If we all stopped buying goods from Amazon, if I stopped fueling my inner nerd from Amazon what benefit would that bring? Vallejo in Spain would probable suffer a dramatic decline in their sale of acrylic paint or Harder and Steenbeck wouldn’t have the same market for their airbrushes; in essence they would suffer collectively and me personally. The “Yellow vests”' where do their clothes come from, how did they travel to their demonstrations, what did they eat when travelling there? They like most on this planet consume goods and services which for the most part are probably cheaper and more readily available than if they did not consume these items from manufacturers and suppliers that did not have access to an international free and easy flow of goods and services. Their lifestyle, their aspirations are provided by the very entities they are demonstrating against. That said I’m not suggesting in any way shape or form that they are hypocrites just that systems and logistics and supply chains in existence now are now so complex that to unravel them and reinterpret them into a more socially acceptable, morally responsible format means that they are probably tilting at windmills.

    Morally I’m not that comfortable with this.
     
    Last edited: Dec 7, 2018
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  16. Steady Pie

    Steady Pie Well-Known Member Past Donor

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    If we did eat our children, it would be with a cup of cheesy mayo, hot sauce, and a gallon of coke.

    Even eating something as healthy as free range human, we'd find a way to inject diabetes into it.
     
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  17. Talon

    Talon Well-Known Member Donor

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    Thierry Meyssan. :roflol:

    Just what we've come to expect from Lord of the Troofers :psychoitc: and how can one not marvel at that moonbat's priceless pearls of idiocy:

    [​IMG]

    LMAO - The Onion couldn't make that sh*t up...:lol:
     
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  18. dixon76710

    dixon76710 Well-Known Member

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    Remember this anytime you hear a liberal advocating for freedom and prosperity. China is what they have in store for you.
     
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  19. Josephwalker

    Josephwalker Well-Known Member

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    The subject was corporations not countries
     
  20. Striped Horse

    Striped Horse Well-Known Member

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    The problem I see with big business and the uber-wealthy is the huge disproportionate influence they have over government versus the voting citizens. Democracy is one person one vote and I am strongly in favour that - even when a person or a political party is elected that I find questionable.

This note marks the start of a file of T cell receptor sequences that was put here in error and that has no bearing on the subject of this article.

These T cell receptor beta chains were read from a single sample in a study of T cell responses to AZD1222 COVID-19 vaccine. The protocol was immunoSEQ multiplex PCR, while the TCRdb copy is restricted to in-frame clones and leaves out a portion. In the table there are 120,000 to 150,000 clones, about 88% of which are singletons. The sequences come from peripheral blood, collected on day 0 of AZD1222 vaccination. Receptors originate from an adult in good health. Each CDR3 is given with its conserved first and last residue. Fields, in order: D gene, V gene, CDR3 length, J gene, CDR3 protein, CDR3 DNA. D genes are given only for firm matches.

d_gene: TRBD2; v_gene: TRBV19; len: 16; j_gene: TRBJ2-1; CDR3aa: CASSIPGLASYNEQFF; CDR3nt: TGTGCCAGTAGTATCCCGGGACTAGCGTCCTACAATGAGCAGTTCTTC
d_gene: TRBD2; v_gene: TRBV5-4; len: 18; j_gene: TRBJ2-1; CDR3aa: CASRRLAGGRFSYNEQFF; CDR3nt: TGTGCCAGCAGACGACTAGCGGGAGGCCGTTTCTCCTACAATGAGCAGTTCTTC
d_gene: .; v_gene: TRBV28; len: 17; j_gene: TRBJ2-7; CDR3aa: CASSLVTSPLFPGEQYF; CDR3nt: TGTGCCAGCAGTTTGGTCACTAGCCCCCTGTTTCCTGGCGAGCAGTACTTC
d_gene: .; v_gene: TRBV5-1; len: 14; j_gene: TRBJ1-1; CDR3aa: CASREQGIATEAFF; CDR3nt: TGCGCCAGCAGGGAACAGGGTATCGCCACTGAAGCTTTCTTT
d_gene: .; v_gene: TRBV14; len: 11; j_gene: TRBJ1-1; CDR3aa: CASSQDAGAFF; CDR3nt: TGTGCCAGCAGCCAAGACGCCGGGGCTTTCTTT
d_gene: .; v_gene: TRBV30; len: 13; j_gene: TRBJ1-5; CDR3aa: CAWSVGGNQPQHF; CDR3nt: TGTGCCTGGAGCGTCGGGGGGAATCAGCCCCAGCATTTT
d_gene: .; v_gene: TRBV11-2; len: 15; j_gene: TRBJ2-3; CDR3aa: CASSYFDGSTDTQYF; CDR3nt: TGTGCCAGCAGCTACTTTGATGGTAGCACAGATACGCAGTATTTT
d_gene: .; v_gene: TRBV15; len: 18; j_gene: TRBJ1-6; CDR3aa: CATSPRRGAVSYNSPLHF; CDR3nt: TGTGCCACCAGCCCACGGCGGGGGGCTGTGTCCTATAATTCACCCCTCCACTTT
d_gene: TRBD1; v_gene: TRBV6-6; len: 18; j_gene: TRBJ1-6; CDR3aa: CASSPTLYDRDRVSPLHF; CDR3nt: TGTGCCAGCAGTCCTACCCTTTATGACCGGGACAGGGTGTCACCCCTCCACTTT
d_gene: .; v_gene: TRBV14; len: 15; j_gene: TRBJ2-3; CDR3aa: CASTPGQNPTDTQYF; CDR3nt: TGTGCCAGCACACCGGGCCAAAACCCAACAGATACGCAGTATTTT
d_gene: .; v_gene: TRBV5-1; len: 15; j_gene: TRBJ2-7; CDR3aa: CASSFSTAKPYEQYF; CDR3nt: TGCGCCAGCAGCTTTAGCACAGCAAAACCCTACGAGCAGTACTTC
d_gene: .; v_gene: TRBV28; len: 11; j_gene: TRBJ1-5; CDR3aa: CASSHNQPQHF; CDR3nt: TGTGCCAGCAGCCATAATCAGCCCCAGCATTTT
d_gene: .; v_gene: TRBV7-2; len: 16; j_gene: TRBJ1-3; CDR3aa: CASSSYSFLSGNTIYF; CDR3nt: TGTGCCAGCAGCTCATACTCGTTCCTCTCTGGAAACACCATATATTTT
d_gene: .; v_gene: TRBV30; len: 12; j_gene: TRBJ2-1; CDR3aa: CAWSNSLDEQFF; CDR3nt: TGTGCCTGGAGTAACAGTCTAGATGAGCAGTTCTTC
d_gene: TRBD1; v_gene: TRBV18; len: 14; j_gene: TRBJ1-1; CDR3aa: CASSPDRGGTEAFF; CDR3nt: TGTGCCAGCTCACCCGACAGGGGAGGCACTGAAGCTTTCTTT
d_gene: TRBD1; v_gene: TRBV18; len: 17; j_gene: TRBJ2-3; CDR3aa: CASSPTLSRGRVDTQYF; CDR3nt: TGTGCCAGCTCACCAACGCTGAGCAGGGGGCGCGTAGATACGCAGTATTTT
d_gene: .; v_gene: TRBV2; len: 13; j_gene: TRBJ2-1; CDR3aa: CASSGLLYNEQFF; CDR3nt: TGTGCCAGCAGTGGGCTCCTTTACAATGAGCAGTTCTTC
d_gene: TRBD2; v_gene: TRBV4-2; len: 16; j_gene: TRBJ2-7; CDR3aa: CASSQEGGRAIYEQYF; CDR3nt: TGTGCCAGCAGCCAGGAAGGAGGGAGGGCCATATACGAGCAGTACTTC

This is a long shout from not buying from corporations like Amazon or objecting to trading with other nations or blocs. I'm all in favour of trading with others.

    But my buying a bottle of French wine or a German car or Spanish rice should not have the result of forcing my nation to become politically and legally (and sovereignly) a subject nation --- where I have no democratic rights to exercise. I don't know about you but I was one of those who voted during Ted Heath's time to join the Common Market back in what now seems like the middle ages. Back then there was zero thought of a United States of Europe. But I learned this was always the covert plan that the elite had in mind.

    On the yellow vests, each motorist in France has to have an emergency kit that includes a cheap (50 centimes) yellow emergency jacket. That's why these are used ---- everyone has them. The French has always been very organized and ready to protest against a government policy they regard as unfit for service or just unfair (as in the present case). As I understand it various French unions - like the Farmers union etc - act as the organisers for these protest events. My guess is that Macron's time may well be approaching its end as the protests are very large and ferocious and I doubt they will stop unless or until his reforms are cancelled.

    Being a long-term cynic I have little doubt that had May acted appropriately and with the an honest intention (she's a Remainer) following the Brexit vote, she could have settled a deal by now that works on several levels. But the EU has forced the back-stop to subject the UK to de facto perpetual EU sovereignty. This, clearly, has been designed to keep the UK in Europe for the purposes of the ultimate aim of a political United States of Europe.